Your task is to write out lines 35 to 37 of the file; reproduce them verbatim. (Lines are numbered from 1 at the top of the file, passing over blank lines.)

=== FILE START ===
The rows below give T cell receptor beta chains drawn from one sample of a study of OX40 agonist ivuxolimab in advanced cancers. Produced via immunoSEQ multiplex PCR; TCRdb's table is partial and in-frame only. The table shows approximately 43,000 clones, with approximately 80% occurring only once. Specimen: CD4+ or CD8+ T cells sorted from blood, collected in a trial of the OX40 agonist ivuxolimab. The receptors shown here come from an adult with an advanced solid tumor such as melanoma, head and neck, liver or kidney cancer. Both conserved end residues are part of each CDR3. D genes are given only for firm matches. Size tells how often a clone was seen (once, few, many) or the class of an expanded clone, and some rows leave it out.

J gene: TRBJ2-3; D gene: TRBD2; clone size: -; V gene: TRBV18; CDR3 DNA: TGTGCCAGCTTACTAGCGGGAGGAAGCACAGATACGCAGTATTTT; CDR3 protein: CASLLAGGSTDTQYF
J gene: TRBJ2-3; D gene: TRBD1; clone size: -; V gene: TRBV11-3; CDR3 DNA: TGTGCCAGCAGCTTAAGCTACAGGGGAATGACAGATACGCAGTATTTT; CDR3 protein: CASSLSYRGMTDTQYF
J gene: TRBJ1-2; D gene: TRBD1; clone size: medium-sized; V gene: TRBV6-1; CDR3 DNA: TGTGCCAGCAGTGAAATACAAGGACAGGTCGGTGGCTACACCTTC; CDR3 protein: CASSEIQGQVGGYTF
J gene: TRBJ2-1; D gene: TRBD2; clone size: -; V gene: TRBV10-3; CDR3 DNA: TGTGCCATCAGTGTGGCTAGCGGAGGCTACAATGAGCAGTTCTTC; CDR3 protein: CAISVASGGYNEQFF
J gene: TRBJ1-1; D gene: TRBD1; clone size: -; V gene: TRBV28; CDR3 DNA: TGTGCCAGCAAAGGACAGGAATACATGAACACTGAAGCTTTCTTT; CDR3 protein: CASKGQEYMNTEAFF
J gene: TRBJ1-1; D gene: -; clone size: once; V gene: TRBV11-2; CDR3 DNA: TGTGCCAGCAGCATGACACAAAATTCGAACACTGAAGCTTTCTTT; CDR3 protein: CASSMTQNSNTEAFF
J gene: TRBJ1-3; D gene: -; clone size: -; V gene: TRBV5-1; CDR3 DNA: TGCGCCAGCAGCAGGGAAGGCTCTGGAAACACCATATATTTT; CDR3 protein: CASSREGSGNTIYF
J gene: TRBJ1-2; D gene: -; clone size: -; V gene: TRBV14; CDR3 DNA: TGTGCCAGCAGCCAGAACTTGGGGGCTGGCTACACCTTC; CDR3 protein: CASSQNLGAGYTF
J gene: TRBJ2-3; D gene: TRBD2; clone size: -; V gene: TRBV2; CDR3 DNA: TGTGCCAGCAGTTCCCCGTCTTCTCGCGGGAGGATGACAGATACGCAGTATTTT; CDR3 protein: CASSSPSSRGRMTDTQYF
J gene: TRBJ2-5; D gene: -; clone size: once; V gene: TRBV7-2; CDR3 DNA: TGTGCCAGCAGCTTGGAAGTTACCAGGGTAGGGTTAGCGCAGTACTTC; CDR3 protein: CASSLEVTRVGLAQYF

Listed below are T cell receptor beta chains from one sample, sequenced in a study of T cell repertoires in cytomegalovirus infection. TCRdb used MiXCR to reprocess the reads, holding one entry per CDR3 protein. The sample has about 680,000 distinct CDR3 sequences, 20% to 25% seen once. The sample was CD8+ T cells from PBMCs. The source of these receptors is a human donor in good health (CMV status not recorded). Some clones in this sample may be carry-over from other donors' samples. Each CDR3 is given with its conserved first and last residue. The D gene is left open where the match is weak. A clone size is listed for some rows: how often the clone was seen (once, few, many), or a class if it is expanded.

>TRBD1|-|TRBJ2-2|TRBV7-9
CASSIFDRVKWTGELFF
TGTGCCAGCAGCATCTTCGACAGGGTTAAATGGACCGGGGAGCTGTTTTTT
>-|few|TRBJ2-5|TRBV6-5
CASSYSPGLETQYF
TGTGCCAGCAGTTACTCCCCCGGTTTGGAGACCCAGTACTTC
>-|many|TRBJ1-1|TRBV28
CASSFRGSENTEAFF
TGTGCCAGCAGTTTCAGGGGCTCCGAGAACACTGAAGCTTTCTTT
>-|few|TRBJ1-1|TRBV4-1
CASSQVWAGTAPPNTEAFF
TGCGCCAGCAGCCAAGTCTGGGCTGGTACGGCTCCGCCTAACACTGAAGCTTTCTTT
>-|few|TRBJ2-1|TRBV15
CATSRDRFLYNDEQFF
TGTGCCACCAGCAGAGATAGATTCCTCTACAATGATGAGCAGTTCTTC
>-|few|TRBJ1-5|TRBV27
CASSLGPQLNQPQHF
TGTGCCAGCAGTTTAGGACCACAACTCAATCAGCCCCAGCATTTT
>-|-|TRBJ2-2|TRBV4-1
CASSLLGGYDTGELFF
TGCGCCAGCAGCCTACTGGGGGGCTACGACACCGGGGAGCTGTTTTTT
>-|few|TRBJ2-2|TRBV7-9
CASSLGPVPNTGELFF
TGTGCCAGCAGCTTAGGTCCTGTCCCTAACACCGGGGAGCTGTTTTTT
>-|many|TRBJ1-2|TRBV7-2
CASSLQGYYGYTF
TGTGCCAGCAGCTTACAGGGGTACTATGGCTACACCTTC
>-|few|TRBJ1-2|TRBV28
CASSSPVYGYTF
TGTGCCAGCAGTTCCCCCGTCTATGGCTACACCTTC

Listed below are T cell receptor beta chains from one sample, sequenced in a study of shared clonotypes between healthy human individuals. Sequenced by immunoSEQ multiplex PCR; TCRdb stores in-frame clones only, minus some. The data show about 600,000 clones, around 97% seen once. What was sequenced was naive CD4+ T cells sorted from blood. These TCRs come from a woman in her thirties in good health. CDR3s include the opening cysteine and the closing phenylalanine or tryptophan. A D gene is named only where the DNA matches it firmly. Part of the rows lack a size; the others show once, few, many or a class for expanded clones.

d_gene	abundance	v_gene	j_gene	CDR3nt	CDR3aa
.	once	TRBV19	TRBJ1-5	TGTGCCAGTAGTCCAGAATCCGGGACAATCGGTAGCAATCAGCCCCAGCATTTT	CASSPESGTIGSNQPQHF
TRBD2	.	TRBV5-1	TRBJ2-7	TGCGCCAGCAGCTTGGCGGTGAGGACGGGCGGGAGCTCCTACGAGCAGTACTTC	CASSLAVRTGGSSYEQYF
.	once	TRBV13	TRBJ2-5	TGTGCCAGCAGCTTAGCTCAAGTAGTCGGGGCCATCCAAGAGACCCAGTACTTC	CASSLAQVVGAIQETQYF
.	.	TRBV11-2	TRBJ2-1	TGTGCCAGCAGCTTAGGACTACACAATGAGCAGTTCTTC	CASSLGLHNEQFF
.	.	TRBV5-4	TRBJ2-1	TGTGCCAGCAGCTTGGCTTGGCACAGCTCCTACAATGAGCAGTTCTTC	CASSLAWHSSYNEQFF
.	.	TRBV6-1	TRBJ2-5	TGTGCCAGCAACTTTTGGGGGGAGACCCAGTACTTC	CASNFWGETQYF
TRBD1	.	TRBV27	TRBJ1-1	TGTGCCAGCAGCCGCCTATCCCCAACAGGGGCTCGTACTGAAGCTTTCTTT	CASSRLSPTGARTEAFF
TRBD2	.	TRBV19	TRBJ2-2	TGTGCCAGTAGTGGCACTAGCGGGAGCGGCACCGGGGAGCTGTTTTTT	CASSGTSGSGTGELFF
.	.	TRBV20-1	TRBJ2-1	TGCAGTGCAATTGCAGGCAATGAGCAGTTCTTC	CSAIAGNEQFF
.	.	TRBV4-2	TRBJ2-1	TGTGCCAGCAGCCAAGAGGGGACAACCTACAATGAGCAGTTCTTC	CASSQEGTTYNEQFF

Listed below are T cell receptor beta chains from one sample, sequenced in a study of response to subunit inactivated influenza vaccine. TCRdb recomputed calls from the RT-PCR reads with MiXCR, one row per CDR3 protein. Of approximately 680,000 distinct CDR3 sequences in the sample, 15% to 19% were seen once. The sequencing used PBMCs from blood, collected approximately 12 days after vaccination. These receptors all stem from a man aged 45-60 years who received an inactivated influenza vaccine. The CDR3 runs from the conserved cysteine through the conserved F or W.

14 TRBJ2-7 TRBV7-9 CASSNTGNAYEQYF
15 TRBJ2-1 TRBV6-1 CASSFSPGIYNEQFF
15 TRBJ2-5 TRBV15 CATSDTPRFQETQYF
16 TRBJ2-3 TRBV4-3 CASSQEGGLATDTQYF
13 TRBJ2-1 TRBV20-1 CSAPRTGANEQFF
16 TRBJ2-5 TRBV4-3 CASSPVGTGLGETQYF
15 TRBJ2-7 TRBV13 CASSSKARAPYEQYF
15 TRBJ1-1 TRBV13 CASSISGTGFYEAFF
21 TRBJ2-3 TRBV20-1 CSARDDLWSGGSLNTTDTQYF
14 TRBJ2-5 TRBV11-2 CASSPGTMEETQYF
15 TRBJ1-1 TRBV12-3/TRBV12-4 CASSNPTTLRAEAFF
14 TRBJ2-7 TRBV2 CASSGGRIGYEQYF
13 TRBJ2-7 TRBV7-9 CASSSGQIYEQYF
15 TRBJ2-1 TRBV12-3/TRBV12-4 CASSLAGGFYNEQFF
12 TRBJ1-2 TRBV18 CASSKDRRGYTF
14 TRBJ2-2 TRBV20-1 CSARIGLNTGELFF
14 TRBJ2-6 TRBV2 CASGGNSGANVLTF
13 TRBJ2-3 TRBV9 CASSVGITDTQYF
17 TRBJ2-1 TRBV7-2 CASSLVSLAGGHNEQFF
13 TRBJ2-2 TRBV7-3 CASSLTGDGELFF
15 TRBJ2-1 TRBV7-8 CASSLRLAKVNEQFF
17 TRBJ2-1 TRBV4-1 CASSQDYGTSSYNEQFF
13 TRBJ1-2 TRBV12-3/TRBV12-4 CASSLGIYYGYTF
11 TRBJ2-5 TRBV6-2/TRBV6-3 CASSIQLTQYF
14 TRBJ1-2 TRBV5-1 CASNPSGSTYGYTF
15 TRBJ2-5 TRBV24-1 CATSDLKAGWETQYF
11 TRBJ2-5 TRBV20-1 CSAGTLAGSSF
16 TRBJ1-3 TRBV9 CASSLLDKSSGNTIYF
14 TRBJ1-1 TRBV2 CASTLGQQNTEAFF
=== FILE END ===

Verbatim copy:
CASSLGPVPNTGELFF
TGTGCCAGCAGCTTAGGTCCTGTCCCTAACACCGGGGAGCTGTTTTTT
>-|many|TRBJ1-2|TRBV7-2